Aims: to return to explorations with plaster, this time with particular focus on transferring the texture of a knitted surface.
Why did I select this material/process/approach? Experiments with Polydoh showed me how fibres from yarn can become trapped in the surface of the moulding material. This offers more than shape alone and reminded me of Rachel Whiteread’s work with books. The physicality of tearing the book from the mould leaving pages partially attached seemed to contrast with the very sedate work I had made so far. I was also interested in how she allowed dye from the page edges to influence the colour of the finished piece.
Sample properties: Look/Feel. Structure/texture/colour. SAMPLE 1:The combination of white cotton and white plaster revealed very little in the way of transferred fibres. Although the fibres are there, they do not contrast enough to make any visual impact. What is successful in this sample is the moulding of the stitches which are clear and crisp. Also the gentle dome effect created as the knit stretched with the weight of the plaster.
SAMPLE 2: A particularly hairy, string like yarn allowed more fibres to be captured in the surface of the plaster. The contrasting colour makes this feature much more prominent than in the previous sample. 2×2 rib has created deep furrows that run parallel across the surface, this regularity without measured perfection is pleasing. I also like the way more fibres seem to have been trapped in the recesses of the trenches, allowing the raised ridge to appear more distinguishable.
SAMPLE 3: I experimented with different types of yarn and stitch, as such this sample is more of a reference to what can be achieved than a success in its own right. I noticed sometimes fibres sat in the imprint of a stitch, enhancing the texture; Other times they actually concealed the imprint creating their own textural patterns.
SAMPLE 4: In a move away from my preferred palette, I experimented with this full spectrum novelty yarn. I was thrilled with the way the inclusions pulled away from the carrier yarn. The slight crimp in each tuft echoes the bumpy surface the knitted stitches left in the plaster. I was really pleased with the effect of this sample until my niece asked if I had “scalped a clown” – I don’t feel quite the same about it anymore!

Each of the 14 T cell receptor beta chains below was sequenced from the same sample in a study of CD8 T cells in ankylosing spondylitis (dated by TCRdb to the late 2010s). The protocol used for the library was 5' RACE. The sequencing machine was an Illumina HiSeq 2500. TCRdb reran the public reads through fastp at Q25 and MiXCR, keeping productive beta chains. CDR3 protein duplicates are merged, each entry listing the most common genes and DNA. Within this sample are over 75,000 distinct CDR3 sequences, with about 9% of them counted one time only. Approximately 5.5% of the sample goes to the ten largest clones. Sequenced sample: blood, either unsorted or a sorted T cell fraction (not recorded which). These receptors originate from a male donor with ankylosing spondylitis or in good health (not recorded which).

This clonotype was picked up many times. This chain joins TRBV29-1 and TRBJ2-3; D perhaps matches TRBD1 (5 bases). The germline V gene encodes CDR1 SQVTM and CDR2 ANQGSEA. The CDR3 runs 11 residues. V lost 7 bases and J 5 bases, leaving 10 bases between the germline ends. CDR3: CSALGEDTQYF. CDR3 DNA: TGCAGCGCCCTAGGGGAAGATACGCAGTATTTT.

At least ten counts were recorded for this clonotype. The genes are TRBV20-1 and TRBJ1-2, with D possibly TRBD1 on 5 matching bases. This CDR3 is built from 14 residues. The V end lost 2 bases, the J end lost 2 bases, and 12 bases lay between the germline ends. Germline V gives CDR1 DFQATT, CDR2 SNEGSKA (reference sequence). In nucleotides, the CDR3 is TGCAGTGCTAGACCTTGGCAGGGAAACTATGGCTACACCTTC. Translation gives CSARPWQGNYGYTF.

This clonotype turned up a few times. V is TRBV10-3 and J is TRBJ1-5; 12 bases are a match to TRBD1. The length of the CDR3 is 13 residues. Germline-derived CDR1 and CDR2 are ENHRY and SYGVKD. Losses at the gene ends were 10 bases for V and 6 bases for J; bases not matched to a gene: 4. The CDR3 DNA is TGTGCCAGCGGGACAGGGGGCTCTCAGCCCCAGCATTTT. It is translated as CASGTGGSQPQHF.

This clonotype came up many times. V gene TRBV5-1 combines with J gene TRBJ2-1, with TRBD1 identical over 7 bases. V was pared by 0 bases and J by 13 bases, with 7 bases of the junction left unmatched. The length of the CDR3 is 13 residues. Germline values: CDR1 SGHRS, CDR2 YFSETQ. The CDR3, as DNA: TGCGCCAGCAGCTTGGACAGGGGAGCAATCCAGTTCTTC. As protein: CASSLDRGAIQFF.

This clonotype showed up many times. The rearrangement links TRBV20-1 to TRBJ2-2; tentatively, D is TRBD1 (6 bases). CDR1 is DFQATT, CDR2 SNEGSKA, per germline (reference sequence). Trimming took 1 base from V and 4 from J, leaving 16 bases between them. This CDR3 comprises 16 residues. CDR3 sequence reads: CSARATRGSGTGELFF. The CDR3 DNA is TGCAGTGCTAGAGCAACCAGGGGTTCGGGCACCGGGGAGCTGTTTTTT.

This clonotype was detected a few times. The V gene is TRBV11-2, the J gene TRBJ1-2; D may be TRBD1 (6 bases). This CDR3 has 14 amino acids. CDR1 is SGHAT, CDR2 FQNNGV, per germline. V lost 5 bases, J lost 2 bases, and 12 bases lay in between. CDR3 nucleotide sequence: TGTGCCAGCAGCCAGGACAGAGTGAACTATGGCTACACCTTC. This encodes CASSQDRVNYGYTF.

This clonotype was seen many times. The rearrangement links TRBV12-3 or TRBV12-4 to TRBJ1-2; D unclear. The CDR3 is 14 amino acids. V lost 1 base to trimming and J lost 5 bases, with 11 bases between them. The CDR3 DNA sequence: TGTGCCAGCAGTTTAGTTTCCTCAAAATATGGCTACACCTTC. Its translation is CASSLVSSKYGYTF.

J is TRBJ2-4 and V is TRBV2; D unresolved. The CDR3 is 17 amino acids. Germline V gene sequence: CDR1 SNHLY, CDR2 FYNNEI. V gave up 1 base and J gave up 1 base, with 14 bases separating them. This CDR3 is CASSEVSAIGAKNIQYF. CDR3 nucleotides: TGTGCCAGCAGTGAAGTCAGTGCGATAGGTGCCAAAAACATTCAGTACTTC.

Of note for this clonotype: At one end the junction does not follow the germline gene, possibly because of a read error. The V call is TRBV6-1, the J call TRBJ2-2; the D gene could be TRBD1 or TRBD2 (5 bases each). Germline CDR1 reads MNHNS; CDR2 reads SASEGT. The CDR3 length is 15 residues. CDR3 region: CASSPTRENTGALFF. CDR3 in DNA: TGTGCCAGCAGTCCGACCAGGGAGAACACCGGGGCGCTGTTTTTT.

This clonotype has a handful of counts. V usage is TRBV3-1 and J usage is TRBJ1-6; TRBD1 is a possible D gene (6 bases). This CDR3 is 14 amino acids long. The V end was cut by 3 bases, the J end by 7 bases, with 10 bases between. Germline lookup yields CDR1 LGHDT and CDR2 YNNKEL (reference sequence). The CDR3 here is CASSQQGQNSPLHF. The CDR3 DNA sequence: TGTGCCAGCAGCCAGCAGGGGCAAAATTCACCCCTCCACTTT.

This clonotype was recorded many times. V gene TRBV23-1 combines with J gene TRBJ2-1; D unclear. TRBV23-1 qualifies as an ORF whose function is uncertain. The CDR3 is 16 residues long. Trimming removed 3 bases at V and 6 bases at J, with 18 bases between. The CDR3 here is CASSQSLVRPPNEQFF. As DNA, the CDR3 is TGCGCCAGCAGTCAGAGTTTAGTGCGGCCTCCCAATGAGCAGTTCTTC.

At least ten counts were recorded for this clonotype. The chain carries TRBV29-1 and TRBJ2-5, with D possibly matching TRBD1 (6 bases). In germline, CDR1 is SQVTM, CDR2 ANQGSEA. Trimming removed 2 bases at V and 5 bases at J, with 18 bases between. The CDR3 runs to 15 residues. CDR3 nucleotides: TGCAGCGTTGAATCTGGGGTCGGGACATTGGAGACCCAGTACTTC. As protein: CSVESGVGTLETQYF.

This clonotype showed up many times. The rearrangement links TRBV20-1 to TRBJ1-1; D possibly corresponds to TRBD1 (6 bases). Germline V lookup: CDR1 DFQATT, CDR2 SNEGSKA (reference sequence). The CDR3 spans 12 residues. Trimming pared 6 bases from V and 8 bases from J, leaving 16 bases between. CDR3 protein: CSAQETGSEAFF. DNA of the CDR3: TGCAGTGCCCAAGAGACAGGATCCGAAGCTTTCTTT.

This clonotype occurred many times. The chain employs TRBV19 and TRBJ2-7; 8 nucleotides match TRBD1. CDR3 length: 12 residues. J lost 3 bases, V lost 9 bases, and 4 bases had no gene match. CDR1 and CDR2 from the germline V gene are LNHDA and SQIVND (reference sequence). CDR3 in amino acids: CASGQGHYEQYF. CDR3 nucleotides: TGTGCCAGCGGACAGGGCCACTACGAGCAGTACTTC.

How does this relate to my contextual research? Tearing the knitted swatches off the plaster casts was physical and suggested how Whiteread worked through some of her frustration at the constant delays of her Holocaust Memorial. In actual fact the samples I created more directly referenced the research I did into Rebecca Fairley.
Did I feel comfortable with the materials/techniques? Was there anything I particularly enjoyed? Having become more familiar with plaster because of earlier sampling I now had the confidence to really enjoy this set of samples. I was able to incorporate my love of knitting through the selection of yarns and process of creating swatches. I am aware I could have repurposed old knitwear or other types of fabric but I wanted to be fully immersed in the entire process.
Did I discover anything new or unexpected? I kept the gauge of the knitting fairly tight but still expected some plaster to seep through, which it didn’t.
How could I use this sample/technique/material/research in the future? I am quite keen to explore how a looser gauge or even a lacy knit effects the plaster. I would also like to experiment with the thickness of the yarn and cast some really chunky knits. I am not really sure how I would embellish or manipulate the samples further, maybe leave them as the are and develop them into a series of drawings? (see sketchbook).
Could I repeat this using a different material/techniques? It seems the possibilities are endless because of the range of stitches and types of yarn available to explore. Concrete could be substituted for plaster, however, I don’t want my investigation to follow Rebecca Fairley’s too closely, as it is instantly recognisable within OCA circles. I wonder if I could make the investigation more personal to me some how? I think the answer lies in moving onto Project 2, where the casting material is contained within a plastic bag. Although this means I will not be pulling up fibres, I will be able to explore more open weaves.
How does my learning relate to tutor feedback/personal development? The very presence of fibres trapped in the surface of one of my samples would previously have been incredibly upsetting to me. I used to seek perfection, craving a polished finish like that of Ferrand Scott now I am actively seeking imperfection. This was one of Cari’s pointers of this assignment.
What do I want/need to do next? I feel that I am almost ready to move onto Project 2, Casting the Internal Space of a Vessel. This set of samples could lead quite logically to this slight change of focus, however, the course-notes require that I develop 2/3 samples through embellishment or manipulation. I need time to review and reflect on all the samples I have made to far and decide how I am going to progress…